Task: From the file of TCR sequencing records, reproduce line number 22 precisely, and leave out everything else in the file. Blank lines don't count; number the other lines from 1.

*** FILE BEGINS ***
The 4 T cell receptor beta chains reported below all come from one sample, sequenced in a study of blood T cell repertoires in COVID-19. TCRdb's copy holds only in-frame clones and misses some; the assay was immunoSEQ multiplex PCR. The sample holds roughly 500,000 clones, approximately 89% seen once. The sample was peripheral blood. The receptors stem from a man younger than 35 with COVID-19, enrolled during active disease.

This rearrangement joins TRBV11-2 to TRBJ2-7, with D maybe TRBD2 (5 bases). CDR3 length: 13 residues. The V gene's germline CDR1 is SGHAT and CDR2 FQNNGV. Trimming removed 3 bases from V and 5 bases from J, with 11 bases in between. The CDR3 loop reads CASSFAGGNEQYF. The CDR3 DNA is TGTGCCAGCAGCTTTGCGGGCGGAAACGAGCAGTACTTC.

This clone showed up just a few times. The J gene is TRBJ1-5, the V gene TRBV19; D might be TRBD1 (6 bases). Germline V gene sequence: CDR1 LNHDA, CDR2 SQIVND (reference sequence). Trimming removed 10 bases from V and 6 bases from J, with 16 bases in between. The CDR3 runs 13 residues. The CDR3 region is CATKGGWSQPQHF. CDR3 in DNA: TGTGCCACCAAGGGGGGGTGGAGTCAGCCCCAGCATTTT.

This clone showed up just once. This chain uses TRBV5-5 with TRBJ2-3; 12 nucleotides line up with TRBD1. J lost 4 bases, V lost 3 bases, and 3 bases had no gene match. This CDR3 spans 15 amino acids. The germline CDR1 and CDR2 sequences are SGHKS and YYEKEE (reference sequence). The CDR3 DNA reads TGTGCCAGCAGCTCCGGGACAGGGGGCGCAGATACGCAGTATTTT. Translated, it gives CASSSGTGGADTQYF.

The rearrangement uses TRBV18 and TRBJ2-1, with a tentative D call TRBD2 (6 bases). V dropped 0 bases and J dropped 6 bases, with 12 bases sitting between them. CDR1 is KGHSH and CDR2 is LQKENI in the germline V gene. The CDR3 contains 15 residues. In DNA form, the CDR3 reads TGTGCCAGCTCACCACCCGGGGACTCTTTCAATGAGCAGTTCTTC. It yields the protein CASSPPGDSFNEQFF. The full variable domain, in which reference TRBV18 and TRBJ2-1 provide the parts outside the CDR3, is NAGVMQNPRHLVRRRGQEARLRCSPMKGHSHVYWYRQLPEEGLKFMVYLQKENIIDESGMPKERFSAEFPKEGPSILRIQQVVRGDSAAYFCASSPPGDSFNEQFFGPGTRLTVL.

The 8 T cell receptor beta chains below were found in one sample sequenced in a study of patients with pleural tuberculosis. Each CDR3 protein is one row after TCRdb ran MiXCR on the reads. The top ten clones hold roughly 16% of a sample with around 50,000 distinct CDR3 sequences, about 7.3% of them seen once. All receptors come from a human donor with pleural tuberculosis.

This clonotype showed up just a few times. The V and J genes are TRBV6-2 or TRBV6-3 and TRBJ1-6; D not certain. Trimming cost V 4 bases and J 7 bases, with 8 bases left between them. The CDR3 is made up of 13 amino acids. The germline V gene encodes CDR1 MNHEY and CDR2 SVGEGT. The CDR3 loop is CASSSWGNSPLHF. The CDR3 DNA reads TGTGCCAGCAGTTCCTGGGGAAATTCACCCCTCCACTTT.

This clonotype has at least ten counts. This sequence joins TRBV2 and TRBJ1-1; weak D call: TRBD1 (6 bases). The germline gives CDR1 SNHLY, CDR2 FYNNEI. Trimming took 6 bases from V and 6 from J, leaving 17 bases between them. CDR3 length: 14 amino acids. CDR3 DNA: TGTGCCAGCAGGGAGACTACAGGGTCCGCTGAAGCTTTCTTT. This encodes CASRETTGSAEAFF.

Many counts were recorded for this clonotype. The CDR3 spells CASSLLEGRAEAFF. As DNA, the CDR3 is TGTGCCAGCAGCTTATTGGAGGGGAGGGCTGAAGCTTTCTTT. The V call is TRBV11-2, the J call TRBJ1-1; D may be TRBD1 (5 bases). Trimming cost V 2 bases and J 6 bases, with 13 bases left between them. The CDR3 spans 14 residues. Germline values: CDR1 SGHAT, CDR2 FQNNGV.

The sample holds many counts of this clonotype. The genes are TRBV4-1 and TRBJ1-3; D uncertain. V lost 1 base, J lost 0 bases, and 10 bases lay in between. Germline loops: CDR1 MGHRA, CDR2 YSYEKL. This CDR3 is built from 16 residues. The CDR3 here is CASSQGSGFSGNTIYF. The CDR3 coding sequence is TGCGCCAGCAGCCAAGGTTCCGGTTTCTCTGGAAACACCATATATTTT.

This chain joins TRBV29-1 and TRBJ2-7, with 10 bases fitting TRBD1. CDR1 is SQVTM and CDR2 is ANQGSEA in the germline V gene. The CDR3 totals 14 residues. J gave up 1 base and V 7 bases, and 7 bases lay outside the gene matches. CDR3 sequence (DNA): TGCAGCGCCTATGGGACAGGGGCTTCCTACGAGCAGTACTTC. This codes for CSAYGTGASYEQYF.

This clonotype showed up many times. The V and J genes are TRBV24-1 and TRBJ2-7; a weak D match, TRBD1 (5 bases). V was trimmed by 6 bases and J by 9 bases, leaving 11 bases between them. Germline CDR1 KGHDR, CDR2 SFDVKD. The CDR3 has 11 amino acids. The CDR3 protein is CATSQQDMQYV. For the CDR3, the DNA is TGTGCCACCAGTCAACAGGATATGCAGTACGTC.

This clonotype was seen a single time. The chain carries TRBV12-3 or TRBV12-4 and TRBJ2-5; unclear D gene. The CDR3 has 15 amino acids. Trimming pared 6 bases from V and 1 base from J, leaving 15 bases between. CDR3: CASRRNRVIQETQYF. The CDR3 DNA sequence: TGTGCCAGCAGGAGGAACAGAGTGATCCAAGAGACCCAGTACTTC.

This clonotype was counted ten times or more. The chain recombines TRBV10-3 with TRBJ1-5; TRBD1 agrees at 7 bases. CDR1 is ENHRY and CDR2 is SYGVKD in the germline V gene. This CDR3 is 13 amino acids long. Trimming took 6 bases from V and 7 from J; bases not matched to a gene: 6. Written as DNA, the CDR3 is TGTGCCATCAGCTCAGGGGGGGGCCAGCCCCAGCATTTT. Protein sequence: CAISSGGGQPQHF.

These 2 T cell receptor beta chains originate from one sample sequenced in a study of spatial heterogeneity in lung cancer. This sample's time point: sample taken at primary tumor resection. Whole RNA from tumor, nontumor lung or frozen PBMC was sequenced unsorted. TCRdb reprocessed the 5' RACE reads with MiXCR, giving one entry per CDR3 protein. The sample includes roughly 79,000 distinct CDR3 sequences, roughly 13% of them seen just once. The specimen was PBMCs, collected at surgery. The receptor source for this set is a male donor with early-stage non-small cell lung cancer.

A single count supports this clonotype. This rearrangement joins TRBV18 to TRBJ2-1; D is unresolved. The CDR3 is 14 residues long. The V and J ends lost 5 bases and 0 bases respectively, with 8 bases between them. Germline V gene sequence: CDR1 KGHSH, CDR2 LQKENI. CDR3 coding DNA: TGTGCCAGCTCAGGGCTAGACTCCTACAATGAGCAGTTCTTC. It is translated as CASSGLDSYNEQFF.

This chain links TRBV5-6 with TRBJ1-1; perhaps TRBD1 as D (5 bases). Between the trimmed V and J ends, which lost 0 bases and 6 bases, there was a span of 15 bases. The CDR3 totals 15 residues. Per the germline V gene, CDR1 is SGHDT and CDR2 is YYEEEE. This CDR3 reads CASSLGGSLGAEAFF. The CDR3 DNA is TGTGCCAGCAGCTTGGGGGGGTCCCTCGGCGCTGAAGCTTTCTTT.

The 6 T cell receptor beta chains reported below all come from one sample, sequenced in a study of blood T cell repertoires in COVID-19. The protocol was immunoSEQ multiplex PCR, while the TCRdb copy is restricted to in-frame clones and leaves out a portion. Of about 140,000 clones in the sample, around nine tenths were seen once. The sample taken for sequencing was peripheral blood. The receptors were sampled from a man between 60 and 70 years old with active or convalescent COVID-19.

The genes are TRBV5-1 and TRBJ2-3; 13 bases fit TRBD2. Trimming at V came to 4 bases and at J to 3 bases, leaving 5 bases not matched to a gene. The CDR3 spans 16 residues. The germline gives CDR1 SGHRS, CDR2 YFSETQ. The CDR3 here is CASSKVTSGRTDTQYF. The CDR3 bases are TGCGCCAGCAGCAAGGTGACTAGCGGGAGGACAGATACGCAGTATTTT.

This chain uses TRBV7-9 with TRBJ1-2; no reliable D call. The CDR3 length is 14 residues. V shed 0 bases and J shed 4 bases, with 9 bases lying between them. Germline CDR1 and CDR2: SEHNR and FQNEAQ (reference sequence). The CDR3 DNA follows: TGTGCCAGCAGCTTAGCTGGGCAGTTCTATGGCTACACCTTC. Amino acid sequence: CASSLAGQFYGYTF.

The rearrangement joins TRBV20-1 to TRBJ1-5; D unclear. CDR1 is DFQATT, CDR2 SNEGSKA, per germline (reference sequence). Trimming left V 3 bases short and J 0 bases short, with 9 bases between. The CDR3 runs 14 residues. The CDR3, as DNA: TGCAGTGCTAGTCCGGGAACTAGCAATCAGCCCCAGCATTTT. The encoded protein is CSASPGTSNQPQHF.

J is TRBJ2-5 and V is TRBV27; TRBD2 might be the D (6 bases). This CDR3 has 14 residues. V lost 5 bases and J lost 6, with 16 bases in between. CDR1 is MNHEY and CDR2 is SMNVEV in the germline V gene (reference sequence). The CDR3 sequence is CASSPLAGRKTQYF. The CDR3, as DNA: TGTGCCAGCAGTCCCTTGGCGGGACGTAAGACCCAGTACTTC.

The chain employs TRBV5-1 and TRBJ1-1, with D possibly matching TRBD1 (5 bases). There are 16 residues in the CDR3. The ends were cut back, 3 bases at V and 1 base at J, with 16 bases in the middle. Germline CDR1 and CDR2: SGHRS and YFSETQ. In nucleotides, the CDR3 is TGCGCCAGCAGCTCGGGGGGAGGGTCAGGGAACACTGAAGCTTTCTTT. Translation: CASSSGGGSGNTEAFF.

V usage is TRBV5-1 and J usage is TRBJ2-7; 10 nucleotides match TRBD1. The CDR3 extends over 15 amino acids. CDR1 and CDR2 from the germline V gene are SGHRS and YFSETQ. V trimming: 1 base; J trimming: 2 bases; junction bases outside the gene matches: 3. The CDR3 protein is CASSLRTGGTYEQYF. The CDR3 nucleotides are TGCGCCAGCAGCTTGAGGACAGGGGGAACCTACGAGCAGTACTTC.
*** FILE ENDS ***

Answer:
J is TRBJ2-5 and V is TRBV27; TRBD2 might be the D (6 bases). This CDR3 has 14 residues. V lost 5 bases and J lost 6, with 16 bases in between. CDR1 is MNHEY and CDR2 is SMNVEV in the germline V gene (reference sequence). The CDR3 sequence is CASSPLAGRKTQYF. The CDR3, as DNA: TGTGCCAGCAGTCCCTTGGCGGGACGTAAGACCCAGTACTTC.